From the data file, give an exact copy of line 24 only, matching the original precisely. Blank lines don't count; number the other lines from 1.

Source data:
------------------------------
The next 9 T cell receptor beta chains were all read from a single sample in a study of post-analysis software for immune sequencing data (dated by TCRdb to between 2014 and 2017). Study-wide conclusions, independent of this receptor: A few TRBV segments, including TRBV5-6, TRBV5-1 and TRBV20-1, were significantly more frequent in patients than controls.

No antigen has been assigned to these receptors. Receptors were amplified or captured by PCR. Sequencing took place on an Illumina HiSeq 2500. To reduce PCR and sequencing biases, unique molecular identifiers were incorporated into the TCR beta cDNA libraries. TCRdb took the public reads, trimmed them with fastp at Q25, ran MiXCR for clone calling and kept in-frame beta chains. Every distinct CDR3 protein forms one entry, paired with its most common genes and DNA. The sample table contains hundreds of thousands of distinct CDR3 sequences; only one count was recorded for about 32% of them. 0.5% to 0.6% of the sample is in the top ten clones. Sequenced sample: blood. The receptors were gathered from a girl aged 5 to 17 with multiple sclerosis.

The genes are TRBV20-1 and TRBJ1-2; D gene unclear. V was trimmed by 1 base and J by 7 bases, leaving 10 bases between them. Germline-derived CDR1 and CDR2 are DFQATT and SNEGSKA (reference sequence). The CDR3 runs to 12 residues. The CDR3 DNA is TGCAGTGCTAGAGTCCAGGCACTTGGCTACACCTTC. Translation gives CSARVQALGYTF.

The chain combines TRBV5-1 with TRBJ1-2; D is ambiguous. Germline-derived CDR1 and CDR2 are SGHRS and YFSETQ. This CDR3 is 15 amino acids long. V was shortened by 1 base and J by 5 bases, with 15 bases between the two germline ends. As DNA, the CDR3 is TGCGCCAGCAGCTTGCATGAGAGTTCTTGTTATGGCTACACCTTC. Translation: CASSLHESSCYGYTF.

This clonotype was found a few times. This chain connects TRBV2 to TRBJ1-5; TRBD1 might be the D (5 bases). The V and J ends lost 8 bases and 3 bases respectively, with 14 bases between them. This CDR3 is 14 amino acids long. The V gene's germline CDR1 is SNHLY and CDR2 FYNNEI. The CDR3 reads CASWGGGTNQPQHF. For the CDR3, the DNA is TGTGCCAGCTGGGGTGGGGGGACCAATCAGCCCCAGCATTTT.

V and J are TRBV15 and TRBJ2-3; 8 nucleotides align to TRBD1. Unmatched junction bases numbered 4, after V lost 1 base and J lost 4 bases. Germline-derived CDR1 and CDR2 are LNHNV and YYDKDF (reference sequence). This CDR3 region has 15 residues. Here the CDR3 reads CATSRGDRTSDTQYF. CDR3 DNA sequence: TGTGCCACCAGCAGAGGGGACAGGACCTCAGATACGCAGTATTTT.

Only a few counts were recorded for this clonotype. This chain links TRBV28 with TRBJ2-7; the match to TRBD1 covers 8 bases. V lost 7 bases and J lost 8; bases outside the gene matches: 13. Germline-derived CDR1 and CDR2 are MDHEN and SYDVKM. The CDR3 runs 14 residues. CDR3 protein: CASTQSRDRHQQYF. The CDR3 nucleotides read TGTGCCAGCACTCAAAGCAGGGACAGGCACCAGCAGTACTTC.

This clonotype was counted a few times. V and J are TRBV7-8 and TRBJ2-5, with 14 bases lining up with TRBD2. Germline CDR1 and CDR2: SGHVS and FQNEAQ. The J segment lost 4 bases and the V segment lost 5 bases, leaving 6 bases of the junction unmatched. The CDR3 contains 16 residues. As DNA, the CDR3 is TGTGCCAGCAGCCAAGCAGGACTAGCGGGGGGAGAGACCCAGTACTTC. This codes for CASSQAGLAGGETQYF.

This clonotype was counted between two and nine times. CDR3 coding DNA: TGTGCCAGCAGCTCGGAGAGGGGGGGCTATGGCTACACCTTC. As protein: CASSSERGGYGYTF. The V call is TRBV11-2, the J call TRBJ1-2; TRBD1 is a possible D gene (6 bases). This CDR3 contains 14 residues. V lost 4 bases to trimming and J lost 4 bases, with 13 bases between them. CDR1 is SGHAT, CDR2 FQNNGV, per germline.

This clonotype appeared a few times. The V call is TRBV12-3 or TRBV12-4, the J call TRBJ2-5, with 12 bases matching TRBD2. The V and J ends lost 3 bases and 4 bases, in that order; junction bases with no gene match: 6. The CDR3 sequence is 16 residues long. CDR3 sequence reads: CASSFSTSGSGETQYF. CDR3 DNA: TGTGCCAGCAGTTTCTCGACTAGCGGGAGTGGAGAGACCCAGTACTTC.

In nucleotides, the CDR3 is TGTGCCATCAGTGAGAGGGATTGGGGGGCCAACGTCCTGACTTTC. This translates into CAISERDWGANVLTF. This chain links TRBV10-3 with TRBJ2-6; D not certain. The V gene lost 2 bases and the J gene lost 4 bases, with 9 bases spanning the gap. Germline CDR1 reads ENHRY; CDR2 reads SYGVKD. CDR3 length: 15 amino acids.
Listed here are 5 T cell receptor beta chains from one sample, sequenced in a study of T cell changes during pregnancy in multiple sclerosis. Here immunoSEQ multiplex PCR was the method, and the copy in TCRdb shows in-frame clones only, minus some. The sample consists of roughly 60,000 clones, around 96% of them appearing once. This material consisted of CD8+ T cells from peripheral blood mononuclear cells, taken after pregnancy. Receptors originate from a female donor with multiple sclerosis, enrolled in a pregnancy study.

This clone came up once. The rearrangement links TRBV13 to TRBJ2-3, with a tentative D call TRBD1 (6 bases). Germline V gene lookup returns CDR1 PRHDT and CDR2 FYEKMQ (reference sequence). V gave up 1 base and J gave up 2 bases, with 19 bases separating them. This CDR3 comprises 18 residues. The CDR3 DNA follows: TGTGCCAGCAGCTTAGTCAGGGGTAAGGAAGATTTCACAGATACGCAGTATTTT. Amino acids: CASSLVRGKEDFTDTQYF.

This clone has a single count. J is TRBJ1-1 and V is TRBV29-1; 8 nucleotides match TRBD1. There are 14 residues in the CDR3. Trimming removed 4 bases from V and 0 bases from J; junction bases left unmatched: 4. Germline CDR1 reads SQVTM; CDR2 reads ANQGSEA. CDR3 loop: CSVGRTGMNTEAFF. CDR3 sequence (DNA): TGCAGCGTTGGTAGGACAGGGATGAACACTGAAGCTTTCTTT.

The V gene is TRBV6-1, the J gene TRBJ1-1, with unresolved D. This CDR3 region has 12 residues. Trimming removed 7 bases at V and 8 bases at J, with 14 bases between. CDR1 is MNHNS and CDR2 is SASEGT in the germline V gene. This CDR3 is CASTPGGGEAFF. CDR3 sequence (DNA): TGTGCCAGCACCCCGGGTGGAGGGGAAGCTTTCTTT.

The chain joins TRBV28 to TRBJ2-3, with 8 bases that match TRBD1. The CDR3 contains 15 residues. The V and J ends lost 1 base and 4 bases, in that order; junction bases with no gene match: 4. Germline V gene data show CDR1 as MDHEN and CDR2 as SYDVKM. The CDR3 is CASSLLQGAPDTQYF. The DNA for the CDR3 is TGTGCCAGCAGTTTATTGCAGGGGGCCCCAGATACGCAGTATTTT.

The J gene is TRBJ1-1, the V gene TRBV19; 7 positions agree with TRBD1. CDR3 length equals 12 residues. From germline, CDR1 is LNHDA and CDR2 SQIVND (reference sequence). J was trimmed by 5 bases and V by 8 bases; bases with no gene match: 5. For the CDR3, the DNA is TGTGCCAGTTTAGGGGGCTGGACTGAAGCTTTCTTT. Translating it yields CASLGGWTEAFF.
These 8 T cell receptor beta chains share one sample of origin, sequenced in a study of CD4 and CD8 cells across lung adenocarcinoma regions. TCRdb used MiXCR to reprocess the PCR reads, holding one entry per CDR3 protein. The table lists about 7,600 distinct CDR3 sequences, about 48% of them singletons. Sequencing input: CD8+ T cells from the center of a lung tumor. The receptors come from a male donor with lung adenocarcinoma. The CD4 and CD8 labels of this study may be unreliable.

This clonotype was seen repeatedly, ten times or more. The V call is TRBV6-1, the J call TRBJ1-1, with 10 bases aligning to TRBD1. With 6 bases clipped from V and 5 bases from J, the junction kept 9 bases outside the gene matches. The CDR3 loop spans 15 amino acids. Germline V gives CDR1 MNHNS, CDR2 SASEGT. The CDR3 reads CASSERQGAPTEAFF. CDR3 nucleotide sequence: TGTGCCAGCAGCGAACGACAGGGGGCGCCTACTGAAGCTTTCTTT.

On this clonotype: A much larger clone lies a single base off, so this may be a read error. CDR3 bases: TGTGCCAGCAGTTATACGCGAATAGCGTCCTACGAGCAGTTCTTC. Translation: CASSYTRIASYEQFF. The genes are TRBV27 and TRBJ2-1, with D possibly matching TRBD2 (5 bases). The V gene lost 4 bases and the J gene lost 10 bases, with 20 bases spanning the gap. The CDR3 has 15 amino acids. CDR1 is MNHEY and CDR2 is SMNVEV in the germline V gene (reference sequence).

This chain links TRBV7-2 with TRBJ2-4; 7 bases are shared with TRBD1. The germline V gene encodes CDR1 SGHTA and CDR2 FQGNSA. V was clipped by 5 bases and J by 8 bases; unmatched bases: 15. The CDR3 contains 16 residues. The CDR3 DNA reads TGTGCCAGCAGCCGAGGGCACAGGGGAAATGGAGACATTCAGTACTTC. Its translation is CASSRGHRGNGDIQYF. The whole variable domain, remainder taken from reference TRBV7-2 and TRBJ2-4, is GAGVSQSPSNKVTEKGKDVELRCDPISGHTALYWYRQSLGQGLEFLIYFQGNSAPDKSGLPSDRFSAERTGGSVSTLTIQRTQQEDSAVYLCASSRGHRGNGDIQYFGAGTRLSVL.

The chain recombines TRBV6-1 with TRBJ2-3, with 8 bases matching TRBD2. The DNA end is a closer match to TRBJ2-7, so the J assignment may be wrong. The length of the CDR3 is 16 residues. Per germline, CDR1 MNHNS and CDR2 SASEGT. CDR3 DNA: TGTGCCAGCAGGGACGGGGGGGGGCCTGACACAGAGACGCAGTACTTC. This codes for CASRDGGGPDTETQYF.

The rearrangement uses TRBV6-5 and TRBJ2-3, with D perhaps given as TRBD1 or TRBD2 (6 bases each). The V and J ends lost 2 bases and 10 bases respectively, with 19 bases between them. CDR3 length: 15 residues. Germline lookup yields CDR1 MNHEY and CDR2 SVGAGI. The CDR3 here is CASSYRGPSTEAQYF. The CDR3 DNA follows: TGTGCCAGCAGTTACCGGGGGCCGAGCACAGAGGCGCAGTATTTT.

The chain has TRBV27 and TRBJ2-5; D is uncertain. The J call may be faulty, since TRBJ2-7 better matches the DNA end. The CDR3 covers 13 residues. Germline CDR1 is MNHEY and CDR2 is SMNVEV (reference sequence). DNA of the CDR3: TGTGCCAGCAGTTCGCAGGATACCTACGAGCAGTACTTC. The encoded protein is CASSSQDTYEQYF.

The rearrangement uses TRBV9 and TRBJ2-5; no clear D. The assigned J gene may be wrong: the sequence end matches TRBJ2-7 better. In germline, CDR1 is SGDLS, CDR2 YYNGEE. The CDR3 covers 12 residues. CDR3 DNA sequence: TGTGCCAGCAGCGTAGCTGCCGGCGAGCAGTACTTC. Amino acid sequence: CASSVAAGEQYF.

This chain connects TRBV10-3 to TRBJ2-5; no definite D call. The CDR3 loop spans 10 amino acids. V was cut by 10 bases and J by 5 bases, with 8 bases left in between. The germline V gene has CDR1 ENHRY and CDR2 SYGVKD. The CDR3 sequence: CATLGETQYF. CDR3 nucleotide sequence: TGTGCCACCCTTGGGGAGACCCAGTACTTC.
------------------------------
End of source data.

The chain has TRBV27 and TRBJ2-5; D is uncertain. The J call may be faulty, since TRBJ2-7 better matches the DNA end. The CDR3 covers 13 residues. Germline CDR1 is MNHEY and CDR2 is SMNVEV (reference sequence). DNA of the CDR3: TGTGCCAGCAGTTCGCAGGATACCTACGAGCAGTACTTC. The encoded protein is CASSSQDTYEQYF.